But the opposition parties need to get their act together quickly. To echo what SNP MP Mhairi Black said in her fine maiden speech in July, Labour has to rediscover its ability to oppose. He may enjoy a honeymoon now, but Corbyn will struggle to command unity in the Parliamentary Labour Party on issues such as Trident and military action in Syria. Yet he also has an opportunity to form an alliance with the SNP and the Lib Dems to modify, scrutinise or block a whole raft of Conservative legislation coming this autumn. Drastic cuts to public services coming in the Spending Review and the scrapping of the Human Rights Act, with all the unintended consequences that that will bring, are just two areas where opposition parties need to focus. Then there are the promises that the Conservatives made during the election that are already broken: the shelving of funding for social care costs, one of the greatest challenges facing our society; and reportedly scrapping free school meals for young children. Will the Prime Minister honour his ambitious promise to spend £8bn more a year on the NHS? And where does Britain stand as a pillar of global society in the run-up to the Paris climate talks in December when the Government has plunged itself into indolence on the issue of the environment?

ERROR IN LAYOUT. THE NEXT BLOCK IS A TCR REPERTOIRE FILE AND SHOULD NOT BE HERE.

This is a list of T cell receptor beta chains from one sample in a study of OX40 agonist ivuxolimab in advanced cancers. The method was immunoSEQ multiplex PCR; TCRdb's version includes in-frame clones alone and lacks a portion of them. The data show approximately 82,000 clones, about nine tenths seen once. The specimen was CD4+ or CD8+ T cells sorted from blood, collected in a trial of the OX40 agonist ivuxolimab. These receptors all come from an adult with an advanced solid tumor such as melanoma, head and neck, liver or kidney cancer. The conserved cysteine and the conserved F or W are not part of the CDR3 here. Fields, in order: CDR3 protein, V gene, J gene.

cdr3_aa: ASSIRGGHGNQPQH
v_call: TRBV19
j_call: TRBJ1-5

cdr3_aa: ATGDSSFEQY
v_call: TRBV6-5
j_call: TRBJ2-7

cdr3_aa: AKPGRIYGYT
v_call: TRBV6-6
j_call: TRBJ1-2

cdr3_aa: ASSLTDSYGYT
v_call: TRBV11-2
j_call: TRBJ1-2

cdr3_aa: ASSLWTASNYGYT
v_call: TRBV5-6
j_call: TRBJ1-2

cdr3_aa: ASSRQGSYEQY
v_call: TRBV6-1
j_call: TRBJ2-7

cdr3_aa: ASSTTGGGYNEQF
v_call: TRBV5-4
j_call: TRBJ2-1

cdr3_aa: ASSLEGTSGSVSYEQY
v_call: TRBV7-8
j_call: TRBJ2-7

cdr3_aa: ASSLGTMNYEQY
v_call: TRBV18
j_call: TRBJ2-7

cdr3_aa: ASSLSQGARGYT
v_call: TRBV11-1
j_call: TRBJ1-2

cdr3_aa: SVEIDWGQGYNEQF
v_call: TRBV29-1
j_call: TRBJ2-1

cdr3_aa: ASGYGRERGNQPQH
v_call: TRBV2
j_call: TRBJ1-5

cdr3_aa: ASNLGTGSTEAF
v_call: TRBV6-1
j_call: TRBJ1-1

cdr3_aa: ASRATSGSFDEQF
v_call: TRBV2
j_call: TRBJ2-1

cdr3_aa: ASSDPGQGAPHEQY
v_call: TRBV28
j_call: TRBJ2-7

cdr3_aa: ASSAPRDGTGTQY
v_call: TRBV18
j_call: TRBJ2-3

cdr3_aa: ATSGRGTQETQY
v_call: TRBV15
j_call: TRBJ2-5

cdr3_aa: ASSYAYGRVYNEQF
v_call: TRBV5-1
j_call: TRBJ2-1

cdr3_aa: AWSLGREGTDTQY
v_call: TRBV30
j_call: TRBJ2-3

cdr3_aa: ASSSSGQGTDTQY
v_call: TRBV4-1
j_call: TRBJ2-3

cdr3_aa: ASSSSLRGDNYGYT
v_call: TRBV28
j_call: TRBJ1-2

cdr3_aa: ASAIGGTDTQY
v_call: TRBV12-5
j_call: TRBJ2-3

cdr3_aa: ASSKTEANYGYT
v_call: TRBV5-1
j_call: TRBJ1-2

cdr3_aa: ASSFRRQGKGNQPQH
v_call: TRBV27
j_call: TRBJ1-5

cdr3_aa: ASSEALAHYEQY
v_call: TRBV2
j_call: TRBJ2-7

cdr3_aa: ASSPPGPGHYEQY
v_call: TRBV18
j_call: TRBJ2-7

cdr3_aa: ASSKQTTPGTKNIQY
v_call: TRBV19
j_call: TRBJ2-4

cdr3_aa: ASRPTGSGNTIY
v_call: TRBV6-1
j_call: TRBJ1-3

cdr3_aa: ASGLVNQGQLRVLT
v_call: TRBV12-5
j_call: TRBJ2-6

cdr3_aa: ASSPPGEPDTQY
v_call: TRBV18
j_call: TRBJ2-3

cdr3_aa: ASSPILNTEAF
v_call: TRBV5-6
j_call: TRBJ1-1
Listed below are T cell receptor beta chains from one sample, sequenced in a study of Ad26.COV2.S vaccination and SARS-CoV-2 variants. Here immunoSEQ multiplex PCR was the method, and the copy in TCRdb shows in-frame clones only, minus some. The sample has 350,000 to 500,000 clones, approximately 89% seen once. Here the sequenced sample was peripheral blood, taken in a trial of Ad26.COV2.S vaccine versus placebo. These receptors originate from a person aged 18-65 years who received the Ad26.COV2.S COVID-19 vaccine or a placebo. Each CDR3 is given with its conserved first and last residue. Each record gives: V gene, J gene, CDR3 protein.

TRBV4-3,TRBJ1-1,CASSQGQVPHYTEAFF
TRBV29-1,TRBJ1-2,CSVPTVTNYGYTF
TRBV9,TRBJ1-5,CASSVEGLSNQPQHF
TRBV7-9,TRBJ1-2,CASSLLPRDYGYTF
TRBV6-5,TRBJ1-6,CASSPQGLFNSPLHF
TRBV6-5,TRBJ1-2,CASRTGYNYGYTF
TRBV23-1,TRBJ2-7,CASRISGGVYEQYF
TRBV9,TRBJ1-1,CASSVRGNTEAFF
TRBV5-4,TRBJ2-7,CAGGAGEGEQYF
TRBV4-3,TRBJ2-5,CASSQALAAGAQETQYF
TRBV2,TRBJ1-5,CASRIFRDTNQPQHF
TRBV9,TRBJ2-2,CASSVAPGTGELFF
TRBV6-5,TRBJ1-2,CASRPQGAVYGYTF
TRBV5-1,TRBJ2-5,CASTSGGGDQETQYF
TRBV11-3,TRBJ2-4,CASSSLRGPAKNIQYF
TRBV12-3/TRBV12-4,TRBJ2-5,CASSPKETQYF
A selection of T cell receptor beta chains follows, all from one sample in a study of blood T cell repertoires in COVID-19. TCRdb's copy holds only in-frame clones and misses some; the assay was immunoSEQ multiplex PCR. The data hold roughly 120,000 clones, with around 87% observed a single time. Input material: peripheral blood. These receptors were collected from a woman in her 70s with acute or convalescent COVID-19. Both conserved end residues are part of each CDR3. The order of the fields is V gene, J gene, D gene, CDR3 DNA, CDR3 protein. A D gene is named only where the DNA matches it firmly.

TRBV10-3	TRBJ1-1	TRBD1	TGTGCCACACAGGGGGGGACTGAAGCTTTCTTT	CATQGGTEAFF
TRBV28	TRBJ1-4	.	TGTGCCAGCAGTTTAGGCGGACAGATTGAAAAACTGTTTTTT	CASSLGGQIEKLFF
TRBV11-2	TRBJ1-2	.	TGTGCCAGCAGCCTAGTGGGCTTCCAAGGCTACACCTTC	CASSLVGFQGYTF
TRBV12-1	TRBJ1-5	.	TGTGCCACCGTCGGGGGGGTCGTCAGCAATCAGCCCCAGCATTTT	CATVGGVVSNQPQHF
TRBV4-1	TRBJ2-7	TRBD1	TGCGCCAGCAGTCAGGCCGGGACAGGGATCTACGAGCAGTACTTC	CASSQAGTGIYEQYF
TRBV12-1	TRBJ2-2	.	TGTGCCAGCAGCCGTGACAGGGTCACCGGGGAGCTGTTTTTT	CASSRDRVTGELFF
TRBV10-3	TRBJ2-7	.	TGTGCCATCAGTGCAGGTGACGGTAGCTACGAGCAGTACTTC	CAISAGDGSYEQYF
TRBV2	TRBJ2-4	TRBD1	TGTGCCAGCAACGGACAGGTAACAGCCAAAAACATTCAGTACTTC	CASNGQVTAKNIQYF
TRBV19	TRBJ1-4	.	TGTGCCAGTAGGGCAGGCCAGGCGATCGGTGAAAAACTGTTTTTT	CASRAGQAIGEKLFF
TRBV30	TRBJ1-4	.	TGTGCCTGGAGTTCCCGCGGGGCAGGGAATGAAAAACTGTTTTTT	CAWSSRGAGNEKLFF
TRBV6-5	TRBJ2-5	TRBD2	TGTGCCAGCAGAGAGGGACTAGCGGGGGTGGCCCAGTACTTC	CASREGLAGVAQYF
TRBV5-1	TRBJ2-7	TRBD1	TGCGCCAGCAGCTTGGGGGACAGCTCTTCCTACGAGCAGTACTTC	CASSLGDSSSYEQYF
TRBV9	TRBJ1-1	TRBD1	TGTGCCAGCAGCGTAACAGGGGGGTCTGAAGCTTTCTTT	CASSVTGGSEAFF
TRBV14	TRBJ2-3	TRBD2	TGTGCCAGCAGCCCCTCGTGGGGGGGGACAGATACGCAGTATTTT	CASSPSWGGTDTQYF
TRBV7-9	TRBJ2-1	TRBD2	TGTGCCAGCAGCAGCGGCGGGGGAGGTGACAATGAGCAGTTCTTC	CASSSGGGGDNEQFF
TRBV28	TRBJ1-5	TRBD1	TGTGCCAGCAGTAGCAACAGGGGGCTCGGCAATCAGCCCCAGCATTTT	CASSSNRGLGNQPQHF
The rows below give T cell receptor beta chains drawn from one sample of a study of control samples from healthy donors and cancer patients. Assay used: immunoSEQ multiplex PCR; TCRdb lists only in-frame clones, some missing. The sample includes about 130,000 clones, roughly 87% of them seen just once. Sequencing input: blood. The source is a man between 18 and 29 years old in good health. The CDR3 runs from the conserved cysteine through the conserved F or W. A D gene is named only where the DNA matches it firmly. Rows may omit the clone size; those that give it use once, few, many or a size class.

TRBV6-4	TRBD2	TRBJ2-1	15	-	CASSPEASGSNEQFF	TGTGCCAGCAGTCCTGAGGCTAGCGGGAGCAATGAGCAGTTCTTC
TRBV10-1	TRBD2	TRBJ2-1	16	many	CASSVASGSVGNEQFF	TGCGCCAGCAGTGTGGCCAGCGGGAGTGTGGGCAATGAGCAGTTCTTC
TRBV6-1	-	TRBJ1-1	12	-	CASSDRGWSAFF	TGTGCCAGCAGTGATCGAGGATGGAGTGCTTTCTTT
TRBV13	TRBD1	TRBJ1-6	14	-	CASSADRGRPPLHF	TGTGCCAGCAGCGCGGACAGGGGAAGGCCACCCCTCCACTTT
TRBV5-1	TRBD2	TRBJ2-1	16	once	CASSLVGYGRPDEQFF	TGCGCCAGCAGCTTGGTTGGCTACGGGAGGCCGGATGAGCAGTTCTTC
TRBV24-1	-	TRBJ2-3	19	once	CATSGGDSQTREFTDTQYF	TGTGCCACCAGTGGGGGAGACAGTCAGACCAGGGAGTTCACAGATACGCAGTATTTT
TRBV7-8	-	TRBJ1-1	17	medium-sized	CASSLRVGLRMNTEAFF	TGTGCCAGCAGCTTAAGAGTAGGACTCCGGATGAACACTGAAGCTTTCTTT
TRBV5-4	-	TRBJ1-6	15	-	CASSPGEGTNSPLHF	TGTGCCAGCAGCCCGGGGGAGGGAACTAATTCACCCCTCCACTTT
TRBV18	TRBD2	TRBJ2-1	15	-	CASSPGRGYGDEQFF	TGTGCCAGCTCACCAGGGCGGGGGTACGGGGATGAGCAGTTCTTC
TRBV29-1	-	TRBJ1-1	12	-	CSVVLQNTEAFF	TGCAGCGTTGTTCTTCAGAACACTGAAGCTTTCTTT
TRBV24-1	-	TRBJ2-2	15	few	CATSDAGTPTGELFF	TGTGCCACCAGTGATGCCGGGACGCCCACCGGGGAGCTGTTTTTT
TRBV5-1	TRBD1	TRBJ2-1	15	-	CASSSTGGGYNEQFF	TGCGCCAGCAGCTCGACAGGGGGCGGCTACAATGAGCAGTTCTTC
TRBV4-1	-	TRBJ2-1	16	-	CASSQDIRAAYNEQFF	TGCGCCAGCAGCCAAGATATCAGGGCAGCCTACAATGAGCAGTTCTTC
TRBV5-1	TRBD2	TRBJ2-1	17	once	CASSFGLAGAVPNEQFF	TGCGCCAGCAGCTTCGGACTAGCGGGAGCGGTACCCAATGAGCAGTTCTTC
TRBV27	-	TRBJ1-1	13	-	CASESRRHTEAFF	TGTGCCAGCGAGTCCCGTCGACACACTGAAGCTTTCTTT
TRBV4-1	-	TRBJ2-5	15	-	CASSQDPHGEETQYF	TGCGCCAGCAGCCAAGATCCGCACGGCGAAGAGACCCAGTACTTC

With gobsmacking hubris, ministers are behaving like they won a landslide with a majority large enough to give the Tory whips a holiday until May 2020. Yet, as they discovered late on 7 September when they were defeated on EU referendum plans, the Government has a majority of 12 which can be obliterated at any time. I am not saying that Labour, under its new leader, needs to go into full wrecking-ball mode on every Bill and government policy. But Corbyn’s response to Mhairi Black’s admonishment back in July should be – and is likely to be – to offer the hand of partnership to the SNP, a party whose power in the Commons is still not fully realised, and hold the Government to account. And the Lib Dems in Bournemouth next week, followed by Labour in Brighton the week after, should not spend their time looking inward in despair at their own party upheaval, but plot how they become a decent opposition again.